How to Protect Loved Ones from Being Disinherited
Even if you’ve updated your wills, power of attorney, trusts and documented your end-of-life wishes, you haven’t finished with your estate plan, says a recent article, “On the Money: Do not disinherit your loved ones” from the Aiken Standard.
Forgetting to update beneficiary designations for retirement plans at work, IRAs, life insurance policies, mutual funds, bank accounts, brokerage accounts, annuities and 529 college savings plans can wreak havoc, with even the best estate plan.
It’s always a good idea to review these designations every few years and update them to reflect your current life. Each account with a beneficiary designation should also have a contingent or secondary beneficiary who will become the primary beneficiary, in case the primary beneficiary dies or declines to accept the asset.
One common occurrence: one child is placed as a beneficiary on an account, thereby invalidating the parents’ will and effectively disinheriting their siblings.
When you name a beneficiary on an IRA account, designate the specific individual by name, rather than by class, such as “all my living children.” Be careful to use the correct legal name. Families where multiple people share names often lead to problems when distributions are being made.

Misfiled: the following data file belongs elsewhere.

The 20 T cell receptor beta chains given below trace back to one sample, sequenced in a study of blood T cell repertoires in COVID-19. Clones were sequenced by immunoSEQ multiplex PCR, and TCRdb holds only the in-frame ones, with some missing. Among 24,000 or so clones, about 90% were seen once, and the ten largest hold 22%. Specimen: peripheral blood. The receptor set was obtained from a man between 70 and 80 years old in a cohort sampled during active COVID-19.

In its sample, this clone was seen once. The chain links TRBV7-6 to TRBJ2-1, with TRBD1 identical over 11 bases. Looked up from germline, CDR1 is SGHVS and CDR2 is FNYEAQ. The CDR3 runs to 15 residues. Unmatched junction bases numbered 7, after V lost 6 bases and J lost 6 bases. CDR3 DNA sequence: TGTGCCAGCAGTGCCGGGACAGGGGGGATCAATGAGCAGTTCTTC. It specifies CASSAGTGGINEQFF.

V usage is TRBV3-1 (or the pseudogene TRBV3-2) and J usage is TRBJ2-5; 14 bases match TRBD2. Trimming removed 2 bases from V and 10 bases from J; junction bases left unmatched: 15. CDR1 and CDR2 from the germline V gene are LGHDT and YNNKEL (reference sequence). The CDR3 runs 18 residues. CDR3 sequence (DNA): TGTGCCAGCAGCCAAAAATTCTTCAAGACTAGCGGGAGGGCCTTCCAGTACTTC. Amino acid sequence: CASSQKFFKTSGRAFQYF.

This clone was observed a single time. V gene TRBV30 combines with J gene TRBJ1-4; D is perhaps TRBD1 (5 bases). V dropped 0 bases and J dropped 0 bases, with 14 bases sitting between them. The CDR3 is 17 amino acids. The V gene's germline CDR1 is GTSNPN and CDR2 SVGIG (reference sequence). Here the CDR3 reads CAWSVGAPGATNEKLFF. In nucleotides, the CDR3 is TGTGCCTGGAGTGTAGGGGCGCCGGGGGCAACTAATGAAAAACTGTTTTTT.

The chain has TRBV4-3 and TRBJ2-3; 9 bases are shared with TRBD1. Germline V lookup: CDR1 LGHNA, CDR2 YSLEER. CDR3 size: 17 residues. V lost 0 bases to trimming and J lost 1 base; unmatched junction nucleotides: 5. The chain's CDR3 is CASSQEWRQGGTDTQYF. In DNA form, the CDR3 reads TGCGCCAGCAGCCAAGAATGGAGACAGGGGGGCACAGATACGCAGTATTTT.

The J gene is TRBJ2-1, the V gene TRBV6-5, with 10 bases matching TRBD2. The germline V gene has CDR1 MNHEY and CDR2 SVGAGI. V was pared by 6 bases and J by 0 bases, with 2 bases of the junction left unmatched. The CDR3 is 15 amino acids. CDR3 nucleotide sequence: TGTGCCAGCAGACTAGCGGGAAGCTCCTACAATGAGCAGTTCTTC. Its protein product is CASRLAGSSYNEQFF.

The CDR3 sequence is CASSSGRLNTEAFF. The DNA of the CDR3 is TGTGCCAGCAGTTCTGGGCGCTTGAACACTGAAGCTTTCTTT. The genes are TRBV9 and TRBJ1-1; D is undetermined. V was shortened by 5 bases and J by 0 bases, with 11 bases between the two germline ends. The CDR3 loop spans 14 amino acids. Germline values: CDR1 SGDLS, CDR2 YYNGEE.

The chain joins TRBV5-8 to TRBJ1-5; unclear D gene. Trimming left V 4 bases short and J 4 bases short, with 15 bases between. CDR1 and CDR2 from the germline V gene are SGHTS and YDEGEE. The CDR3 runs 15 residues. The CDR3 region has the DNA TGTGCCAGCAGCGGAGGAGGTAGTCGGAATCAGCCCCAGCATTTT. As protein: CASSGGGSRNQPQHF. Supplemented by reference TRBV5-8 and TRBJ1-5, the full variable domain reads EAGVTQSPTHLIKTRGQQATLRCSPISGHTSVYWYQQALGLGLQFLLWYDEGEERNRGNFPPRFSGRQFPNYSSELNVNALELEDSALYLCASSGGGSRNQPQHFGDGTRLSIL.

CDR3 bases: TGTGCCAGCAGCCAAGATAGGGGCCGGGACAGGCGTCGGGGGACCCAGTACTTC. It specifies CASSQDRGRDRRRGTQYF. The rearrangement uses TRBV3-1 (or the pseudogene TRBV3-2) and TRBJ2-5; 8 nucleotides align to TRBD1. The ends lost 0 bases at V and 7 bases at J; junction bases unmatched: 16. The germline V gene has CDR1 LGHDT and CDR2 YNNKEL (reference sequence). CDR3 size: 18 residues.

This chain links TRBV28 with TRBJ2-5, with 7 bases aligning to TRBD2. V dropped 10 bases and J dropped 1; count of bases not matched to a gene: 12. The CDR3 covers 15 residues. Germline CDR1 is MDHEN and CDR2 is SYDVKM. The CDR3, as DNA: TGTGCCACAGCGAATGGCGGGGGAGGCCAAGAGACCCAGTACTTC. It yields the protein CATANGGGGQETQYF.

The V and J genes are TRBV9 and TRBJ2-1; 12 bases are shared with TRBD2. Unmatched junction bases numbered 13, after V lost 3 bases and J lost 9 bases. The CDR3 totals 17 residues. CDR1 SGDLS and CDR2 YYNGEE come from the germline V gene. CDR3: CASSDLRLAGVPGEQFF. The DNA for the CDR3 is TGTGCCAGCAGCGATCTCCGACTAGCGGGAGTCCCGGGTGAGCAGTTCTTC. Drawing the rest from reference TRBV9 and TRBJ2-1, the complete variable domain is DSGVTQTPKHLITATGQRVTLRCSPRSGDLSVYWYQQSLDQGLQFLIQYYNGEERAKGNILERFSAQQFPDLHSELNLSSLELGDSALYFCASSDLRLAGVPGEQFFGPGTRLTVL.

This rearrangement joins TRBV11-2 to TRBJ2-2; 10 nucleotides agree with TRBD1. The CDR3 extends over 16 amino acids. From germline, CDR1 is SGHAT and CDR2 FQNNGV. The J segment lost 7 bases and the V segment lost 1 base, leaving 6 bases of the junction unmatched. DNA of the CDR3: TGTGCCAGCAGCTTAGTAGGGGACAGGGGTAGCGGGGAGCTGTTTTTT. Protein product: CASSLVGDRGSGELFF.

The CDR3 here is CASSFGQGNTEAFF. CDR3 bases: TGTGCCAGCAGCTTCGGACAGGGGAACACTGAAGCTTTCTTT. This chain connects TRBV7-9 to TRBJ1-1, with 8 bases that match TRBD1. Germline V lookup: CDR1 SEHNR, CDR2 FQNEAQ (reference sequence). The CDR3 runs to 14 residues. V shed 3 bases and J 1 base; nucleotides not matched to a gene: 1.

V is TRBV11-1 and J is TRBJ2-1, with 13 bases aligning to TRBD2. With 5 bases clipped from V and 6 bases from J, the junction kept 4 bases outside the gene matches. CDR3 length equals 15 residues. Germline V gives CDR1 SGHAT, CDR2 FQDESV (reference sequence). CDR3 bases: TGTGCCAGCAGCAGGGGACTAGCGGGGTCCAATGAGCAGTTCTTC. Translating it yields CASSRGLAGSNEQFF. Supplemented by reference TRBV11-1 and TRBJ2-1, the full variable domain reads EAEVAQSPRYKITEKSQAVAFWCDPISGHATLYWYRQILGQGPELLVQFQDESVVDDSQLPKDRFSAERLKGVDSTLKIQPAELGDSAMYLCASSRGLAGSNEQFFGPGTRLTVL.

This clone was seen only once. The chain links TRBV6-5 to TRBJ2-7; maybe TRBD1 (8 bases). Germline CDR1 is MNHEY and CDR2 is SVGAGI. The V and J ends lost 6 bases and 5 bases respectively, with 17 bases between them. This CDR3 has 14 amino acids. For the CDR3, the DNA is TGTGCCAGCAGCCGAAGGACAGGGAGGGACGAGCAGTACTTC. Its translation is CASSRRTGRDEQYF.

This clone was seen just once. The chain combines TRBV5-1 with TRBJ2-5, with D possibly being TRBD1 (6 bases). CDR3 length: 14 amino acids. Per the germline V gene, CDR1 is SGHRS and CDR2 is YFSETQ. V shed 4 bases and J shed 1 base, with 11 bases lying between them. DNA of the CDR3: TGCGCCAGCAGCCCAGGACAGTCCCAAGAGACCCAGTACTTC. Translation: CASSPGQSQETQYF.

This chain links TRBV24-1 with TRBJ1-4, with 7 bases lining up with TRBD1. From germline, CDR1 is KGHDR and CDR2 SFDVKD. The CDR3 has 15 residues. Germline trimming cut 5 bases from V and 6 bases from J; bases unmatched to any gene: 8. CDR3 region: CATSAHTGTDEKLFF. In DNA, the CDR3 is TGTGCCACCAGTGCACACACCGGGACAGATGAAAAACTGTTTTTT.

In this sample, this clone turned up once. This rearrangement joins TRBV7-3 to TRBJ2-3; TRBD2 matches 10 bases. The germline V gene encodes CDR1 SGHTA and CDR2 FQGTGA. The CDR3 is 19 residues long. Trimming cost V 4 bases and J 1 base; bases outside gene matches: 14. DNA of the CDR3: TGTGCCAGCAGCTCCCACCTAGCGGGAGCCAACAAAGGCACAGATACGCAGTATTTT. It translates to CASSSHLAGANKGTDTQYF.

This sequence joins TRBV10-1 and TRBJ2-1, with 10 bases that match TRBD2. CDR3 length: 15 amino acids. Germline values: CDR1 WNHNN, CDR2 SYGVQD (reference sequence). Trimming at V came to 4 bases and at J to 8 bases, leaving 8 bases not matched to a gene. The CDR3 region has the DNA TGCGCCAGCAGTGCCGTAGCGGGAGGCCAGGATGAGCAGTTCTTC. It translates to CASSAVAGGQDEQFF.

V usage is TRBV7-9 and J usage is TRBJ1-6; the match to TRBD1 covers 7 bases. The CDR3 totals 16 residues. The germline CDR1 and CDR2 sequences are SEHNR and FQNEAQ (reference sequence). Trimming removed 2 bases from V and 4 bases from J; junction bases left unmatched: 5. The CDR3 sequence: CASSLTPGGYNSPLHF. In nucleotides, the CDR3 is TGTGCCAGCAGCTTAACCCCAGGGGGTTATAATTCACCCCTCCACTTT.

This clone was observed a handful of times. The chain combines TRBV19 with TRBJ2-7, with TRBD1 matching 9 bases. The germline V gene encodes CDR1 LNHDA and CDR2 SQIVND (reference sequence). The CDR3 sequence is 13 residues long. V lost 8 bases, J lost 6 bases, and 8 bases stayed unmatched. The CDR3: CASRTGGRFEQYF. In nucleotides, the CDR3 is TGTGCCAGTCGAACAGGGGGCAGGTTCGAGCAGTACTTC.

There are other times to review beneficiary designations:
Divorce or remarriage. If a former spouse was listed as a beneficiary of a life insurance policy, you’ll need to get a beneficiary change form to the issuing insurer. Naming your new spouse in your will won’t work.
You’ve started a new job and have rolled over your old 401(k) to an IRA or your new employer’s 401(k). If you want to keep the same beneficiary designations, name them on the new account.
Your primary beneficiary passed away. If you have a secondary beneficiary, that person is now the primary, but you should make sure ongoing designations are in line with current wishes. You’ll also need to name a new secondary beneficiary.
The financial institution changes ownership. Check with the new company to be sure your beneficiary designations are still what you want them to be.
You have a new child or grandchild. Children can’t inherit until they are of legal age, so check with your estate planning attorney to understand how you can provide for your new child or grandchild. Leaving assets to a minor may require the use of a trust.
A beneficiary becomes disabled. Individuals who have special needs and receive federal support have limits on assets. If a beneficiary becomes disabled, an estate planning attorney can create a Special Needs Trust, naming the trust as a beneficiary and keeping any future assets from being countable and making them ineligible for benefits.
Reference: Aiken Standard (Jan. 7, 2023) “On the Money: Do not disinherit your loved ones”